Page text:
After reading the back of the book, I realized right away that for most things in life I have a “fixed” mindset and it really stinks. Reading this book was an eye opening experience for me, almost on a par with learning Bilvavi Mishkan Evneh. When I first learned it, I experienced a complete paradigm shift in my relationship with Hashem. After getting into Mindeset I am now examining almost every thought, word, and action I have to see if it’s a fixed-related or growth-related.
That is the easy part. The real work is changing who I have become over the years. This is the type of growth I was referring to at the beginning of this post. It’s real serious bechira-type growth. It is painful, but necessary. The midrash I quoted in the picture states that a source (or malach) give each blade a grass a push in order that it will grow. The message is that to become better people we need the cause and effect of “push and grow”. No matter how tough it is, I have to grow and become more that what I limit myself to being.


Graphic from here

In the realm of social media (i.e.- engaging with others online), I run in a few different circles.

There’s this blog which, until this past week, was linked to my Twitter account. It is a probably the crossroads between the ideal and the ordeal of my life.

My Twitter account, which I use mostly for staying on top of items of interest and also as the main tool of my own PLN (personal learning network).

My LinkedIn account is, for now, used for business networking.

Finally, there’s Facebook, which is was initially a very personal, real life, platform. Slowly some “blogging friends” were given access, but it mostly a good way to stay in touch with friends from Wichita, New York, and local Chicago types. I tried “importing” by blog posts into Facebook, but gave up because a majority of my posts were not something that the majority of my Facebook friends would find interesting. When Facebook first opened to the public I joined and saw that was mostly a way to express chizonius (the external), like people posting what they went shopping for and when they were making coffee. It’s still the number one vehicle I would use if I needed to get Tehillim said for some own, because of the amount of people who use it multiple times a day and the easy of sharing info. This blog is more of the penimius (internal) of who I am. As I wrote above, it is where the ideal and ordeal collide. What inspires me is revealed and what I find as a challenge also makes its way on this blog.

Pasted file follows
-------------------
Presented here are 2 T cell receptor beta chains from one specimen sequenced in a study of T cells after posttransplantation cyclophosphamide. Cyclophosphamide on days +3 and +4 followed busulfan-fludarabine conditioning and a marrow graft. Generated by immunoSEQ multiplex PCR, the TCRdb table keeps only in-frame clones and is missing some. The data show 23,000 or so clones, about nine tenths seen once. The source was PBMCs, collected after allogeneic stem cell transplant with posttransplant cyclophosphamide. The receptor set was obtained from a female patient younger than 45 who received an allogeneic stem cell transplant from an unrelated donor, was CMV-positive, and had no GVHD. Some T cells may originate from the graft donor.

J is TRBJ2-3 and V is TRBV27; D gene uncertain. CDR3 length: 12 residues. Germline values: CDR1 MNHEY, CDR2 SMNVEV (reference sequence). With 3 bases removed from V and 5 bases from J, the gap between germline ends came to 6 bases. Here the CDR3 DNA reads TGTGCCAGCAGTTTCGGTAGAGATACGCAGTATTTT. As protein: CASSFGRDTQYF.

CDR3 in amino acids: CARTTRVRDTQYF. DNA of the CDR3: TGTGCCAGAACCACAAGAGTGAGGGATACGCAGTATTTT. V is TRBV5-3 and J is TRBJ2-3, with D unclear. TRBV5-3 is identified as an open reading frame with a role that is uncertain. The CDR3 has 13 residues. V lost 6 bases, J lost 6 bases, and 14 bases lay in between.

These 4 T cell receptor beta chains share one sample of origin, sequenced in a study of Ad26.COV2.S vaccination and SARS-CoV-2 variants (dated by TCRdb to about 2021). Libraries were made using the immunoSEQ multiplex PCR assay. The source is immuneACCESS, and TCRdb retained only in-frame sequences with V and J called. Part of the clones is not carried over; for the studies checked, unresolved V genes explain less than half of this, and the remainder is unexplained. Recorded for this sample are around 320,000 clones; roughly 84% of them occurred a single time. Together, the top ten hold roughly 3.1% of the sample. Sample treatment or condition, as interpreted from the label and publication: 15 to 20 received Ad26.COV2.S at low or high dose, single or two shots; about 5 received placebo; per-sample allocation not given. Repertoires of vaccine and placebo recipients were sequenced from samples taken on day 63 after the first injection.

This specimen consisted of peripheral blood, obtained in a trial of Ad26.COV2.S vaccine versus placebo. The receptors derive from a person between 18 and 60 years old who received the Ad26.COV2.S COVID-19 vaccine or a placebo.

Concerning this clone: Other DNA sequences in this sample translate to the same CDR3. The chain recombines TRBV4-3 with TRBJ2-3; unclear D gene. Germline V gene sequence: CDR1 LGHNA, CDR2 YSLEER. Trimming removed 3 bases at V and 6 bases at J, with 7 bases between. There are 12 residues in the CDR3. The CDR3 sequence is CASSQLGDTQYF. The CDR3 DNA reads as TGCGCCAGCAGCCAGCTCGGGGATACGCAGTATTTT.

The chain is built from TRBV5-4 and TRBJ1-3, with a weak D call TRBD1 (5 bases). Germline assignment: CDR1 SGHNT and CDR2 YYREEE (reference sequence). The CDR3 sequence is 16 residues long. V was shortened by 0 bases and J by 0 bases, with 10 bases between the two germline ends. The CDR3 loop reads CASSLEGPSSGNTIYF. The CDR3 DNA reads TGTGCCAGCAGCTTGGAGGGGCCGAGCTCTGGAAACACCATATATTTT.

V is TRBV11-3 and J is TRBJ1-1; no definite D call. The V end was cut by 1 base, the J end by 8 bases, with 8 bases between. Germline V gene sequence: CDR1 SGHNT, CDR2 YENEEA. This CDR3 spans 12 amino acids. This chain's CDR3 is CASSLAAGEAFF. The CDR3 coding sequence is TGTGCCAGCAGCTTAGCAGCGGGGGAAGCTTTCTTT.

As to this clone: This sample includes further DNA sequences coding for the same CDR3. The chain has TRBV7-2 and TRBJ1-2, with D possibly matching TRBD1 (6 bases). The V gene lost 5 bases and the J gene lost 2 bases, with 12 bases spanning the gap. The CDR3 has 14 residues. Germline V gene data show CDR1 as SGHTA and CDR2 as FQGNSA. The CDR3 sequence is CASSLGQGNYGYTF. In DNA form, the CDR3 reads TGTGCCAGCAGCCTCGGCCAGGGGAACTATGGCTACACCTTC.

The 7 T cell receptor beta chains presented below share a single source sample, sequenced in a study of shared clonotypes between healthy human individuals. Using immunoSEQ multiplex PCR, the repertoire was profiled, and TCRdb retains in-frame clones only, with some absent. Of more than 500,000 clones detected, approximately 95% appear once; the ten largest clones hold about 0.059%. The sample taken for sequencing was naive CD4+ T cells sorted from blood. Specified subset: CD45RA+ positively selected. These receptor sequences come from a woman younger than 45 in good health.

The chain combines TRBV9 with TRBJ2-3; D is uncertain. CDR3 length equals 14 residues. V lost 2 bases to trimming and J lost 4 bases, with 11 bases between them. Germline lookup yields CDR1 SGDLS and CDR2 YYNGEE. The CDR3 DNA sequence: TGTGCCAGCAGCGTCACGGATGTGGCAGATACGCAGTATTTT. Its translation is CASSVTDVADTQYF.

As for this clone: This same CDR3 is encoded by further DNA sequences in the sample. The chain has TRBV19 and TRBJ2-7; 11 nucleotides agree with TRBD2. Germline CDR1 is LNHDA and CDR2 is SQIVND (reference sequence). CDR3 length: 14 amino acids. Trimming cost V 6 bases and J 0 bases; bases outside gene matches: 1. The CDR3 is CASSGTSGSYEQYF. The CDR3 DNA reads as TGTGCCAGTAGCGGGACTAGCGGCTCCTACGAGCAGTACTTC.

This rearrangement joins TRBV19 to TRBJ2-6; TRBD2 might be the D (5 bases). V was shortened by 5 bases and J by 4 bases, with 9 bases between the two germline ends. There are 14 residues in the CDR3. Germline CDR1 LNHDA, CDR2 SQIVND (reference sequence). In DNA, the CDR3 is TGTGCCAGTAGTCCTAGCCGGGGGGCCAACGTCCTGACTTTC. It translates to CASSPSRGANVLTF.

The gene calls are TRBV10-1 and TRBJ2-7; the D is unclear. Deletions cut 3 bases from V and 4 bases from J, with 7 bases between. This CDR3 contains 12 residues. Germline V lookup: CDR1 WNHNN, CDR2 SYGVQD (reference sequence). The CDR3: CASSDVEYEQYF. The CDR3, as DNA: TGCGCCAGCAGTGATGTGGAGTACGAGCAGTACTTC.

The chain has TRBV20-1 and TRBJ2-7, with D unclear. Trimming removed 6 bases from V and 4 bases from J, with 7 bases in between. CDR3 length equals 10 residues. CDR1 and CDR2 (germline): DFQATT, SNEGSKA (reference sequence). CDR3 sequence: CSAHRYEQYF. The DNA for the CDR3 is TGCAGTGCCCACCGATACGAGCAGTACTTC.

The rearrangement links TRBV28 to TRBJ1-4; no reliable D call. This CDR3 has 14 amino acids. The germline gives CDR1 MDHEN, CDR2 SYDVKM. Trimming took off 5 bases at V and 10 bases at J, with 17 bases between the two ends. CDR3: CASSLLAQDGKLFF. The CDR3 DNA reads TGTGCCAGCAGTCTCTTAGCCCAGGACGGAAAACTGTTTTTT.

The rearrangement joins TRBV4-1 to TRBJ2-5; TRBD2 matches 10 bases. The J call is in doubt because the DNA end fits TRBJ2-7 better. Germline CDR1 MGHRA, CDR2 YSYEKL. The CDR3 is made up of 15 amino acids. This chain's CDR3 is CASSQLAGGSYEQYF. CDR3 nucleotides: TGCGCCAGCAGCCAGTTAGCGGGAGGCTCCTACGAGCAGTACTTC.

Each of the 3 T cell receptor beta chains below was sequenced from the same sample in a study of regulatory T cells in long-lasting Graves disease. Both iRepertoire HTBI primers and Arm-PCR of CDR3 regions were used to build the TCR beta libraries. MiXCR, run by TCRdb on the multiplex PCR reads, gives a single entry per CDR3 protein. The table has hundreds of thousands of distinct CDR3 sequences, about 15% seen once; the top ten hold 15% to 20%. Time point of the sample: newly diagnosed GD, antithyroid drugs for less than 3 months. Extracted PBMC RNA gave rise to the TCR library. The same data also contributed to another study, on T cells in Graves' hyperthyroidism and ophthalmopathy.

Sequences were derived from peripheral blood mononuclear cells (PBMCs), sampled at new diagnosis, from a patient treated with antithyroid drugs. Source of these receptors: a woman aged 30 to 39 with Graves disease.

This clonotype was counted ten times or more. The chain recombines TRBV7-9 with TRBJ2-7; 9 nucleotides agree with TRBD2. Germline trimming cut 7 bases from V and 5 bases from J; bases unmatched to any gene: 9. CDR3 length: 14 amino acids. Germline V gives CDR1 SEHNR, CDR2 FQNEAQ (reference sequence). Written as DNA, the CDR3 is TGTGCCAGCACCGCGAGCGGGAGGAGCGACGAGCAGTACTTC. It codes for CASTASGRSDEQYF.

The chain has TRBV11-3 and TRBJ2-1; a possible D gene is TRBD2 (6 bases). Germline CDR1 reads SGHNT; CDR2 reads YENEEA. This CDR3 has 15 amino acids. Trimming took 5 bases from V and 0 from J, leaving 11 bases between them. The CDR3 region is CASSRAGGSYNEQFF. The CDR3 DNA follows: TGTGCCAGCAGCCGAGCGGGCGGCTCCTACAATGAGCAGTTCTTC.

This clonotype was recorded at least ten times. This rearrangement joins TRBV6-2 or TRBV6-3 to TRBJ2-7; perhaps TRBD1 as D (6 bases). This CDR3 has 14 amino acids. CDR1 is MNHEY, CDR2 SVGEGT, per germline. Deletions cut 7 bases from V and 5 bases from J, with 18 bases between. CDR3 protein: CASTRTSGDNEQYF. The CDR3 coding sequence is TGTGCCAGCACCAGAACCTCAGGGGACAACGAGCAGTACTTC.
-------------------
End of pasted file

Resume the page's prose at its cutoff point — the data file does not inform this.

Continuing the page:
So, which one best represents me? All of them express aspects of who I am. Modern Uberdox is probably the most “real” because even though I blog under my own name, most people that I know, don’t read it (that I am aware of). That give me a little leeway with what I write and share, even though it is open to the pubic. I bring this up now because I understand that you are taking time out of your day to read this and I am appreciative. Time used to go online for anything is time that can be spent somewhere else.

There are times when you can simply add on to a house and not only update it, but make it bigger and better. Other times you find a structure is just not sturdy enough to work on and you have to level it and rebuild.

Rabbi Nachman of Breslov taught:
If you believe that you can ruin, believe you can repair. (Likutei Moharan 2, # 112)

While always attracted to growth and Mussar, I have tried for most of my observant adult life to build upon my own foundation. That has been successful for some time. I can say with confidence that my davening is tangibly different than it was a year ago. In the arena of several middos, this isn’t the case. With all of the learning I’ve done and work on myself, my Yetzer Hora got the upper hand with one specific middah and it’s been a slap in the face for me. It took a number of difficult situations over the past four months to finally accept the truth that I must rebuild from scratch. Not a fun realization, but I am grateful that it came with minimal loss. I now see that really working on myself is painful and difficult. If it comes too easy, then I am focusing on the wrong thing.

Like iron to a magnet

Photo used with permission & text added by me

Last Shabbos Kodesh I is was learning Bilvavi Mishkan Evneh (vol 2, chapter 6) and Rav Shwartz explains a person who likes a particular food will eat it over and over again, never getting bored of it.  Likewise, he says, we might listen to the same song many times, because our neshama “connects to the song.” He brings up the question of why many people don’t experience this when it comes to Avodas Hashem? The answer can be found by checking out the link above to chapter 6, but the idea is that we need open ourselves up to “tasting” the goodness of Hashem. After the initial difficulty of working on this a person will be drawn after this “taste” of Hashem “like iron to a magnet.”

The phrase comes from the second to the last paragraph at the end of the first chapter of Mesillas Yesharim (found in Hebrew or English).  The Ramchal says that your every inclination be directed singularly towards our Creator and that all we do be for only one purpose- to draw close to Him and remove all the barriers that block you from your Maker, “until you are actually drawn after Him (may He be Blessed), like iron to a magnet.”  You really need to click the link(s) above and see what the Ramchal says inside. My few typed words really don’t give it over properly.